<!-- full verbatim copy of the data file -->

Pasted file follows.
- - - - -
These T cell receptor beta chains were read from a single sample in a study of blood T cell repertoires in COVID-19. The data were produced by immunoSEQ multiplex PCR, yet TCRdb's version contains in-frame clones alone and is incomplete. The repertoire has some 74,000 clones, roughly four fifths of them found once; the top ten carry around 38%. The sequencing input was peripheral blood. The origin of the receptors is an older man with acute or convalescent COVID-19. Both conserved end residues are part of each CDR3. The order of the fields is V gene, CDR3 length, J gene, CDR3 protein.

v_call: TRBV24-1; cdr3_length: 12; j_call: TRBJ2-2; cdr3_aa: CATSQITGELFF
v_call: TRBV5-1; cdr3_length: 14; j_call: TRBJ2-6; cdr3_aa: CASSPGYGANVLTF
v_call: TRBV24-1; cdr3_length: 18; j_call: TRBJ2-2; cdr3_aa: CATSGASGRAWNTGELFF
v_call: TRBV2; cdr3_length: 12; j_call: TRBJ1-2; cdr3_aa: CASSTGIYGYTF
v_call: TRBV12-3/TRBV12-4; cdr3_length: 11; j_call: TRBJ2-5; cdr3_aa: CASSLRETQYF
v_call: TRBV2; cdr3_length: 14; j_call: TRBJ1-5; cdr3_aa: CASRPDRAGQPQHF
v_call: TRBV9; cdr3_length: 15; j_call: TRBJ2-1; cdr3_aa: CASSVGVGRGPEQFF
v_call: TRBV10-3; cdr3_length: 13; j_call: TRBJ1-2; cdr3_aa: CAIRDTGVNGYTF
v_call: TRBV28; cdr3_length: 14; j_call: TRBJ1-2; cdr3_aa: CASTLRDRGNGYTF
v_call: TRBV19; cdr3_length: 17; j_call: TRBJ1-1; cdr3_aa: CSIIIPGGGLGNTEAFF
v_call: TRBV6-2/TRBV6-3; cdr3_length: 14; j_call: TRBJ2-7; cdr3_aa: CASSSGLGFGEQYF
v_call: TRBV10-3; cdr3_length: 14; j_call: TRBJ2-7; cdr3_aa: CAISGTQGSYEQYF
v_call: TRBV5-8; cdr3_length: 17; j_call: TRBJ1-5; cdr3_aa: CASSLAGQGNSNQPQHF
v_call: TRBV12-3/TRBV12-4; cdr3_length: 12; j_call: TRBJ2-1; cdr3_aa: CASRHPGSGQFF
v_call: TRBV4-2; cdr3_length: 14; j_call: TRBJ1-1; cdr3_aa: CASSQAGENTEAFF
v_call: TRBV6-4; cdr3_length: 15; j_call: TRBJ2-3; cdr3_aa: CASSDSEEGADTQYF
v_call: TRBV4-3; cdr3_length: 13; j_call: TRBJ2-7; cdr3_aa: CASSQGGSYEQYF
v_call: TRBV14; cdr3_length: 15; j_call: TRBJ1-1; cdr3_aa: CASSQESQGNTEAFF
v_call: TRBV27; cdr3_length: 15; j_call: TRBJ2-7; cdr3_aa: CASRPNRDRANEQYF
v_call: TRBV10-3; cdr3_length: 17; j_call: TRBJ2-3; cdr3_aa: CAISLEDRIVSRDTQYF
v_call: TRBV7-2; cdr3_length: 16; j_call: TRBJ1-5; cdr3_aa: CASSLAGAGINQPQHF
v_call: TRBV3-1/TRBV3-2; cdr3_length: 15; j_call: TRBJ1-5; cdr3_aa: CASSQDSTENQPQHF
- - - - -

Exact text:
These T cell receptor beta chains were read from a single sample in a study of blood T cell repertoires in COVID-19. The data were produced by immunoSEQ multiplex PCR, yet TCRdb's version contains in-frame clones alone and is incomplete. The repertoire has some 74,000 clones, roughly four fifths of them found once; the top ten carry around 38%. The sequencing input was peripheral blood. The origin of the receptors is an older man with acute or convalescent COVID-19. Both conserved end residues are part of each CDR3. The order of the fields is V gene, CDR3 length, J gene, CDR3 protein.

v_call: TRBV24-1; cdr3_length: 12; j_call: TRBJ2-2; cdr3_aa: CATSQITGELFF
v_call: TRBV5-1; cdr3_length: 14; j_call: TRBJ2-6; cdr3_aa: CASSPGYGANVLTF
v_call: TRBV24-1; cdr3_length: 18; j_call: TRBJ2-2; cdr3_aa: CATSGASGRAWNTGELFF
v_call: TRBV2; cdr3_length: 12; j_call: TRBJ1-2; cdr3_aa: CASSTGIYGYTF
v_call: TRBV12-3/TRBV12-4; cdr3_length: 11; j_call: TRBJ2-5; cdr3_aa: CASSLRETQYF
v_call: TRBV2; cdr3_length: 14; j_call: TRBJ1-5; cdr3_aa: CASRPDRAGQPQHF
v_call: TRBV9; cdr3_length: 15; j_call: TRBJ2-1; cdr3_aa: CASSVGVGRGPEQFF
v_call: TRBV10-3; cdr3_length: 13; j_call: TRBJ1-2; cdr3_aa: CAIRDTGVNGYTF
v_call: TRBV28; cdr3_length: 14; j_call: TRBJ1-2; cdr3_aa: CASTLRDRGNGYTF
v_call: TRBV19; cdr3_length: 17; j_call: TRBJ1-1; cdr3_aa: CSIIIPGGGLGNTEAFF
v_call: TRBV6-2/TRBV6-3; cdr3_length: 14; j_call: TRBJ2-7; cdr3_aa: CASSSGLGFGEQYF
v_call: TRBV10-3; cdr3_length: 14; j_call: TRBJ2-7; cdr3_aa: CAISGTQGSYEQYF
v_call: TRBV5-8; cdr3_length: 17; j_call: TRBJ1-5; cdr3_aa: CASSLAGQGNSNQPQHF
v_call: TRBV12-3/TRBV12-4; cdr3_length: 12; j_call: TRBJ2-1; cdr3_aa: CASRHPGSGQFF
v_call: TRBV4-2; cdr3_length: 14; j_call: TRBJ1-1; cdr3_aa: CASSQAGENTEAFF
v_call: TRBV6-4; cdr3_length: 15; j_call: TRBJ2-3; cdr3_aa: CASSDSEEGADTQYF
v_call: TRBV4-3; cdr3_length: 13; j_call: TRBJ2-7; cdr3_aa: CASSQGGSYEQYF
v_call: TRBV14; cdr3_length: 15; j_call: TRBJ1-1; cdr3_aa: CASSQESQGNTEAFF
v_call: TRBV27; cdr3_length: 15; j_call: TRBJ2-7; cdr3_aa: CASRPNRDRANEQYF
v_call: TRBV10-3; cdr3_length: 17; j_call: TRBJ2-3; cdr3_aa: CAISLEDRIVSRDTQYF
v_call: TRBV7-2; cdr3_length: 16; j_call: TRBJ1-5; cdr3_aa: CASSLAGAGINQPQHF
v_call: TRBV3-1/TRBV3-2; cdr3_length: 15; j_call: TRBJ1-5; cdr3_aa: CASSQDSTENQPQHF